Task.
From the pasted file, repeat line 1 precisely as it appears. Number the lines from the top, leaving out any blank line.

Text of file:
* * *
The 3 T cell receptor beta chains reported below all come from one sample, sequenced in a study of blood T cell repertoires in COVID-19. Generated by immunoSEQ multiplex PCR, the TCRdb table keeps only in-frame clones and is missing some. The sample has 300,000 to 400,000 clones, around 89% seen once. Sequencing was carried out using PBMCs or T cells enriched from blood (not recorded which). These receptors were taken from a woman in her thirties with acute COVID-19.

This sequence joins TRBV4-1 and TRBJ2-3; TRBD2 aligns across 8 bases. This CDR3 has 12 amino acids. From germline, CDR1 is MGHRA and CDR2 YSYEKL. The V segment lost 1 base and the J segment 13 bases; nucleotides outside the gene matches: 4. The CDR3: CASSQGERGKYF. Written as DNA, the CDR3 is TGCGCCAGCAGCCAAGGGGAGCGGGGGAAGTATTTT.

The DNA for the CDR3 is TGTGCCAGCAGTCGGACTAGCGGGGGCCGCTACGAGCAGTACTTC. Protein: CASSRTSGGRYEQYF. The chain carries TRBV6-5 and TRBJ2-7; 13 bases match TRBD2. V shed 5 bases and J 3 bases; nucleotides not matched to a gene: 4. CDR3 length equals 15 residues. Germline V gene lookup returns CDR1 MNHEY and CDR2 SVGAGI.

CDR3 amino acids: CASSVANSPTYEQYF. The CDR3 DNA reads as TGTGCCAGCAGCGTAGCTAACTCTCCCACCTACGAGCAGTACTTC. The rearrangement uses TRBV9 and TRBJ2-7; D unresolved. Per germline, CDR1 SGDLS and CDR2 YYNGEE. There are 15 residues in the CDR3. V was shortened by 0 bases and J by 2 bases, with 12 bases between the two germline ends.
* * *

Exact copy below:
The 3 T cell receptor beta chains reported below all come from one sample, sequenced in a study of blood T cell repertoires in COVID-19. Generated by immunoSEQ multiplex PCR, the TCRdb table keeps only in-frame clones and is missing some. The sample has 300,000 to 400,000 clones, around 89% seen once. Sequencing was carried out using PBMCs or T cells enriched from blood (not recorded which). These receptors were taken from a woman in her thirties with acute COVID-19.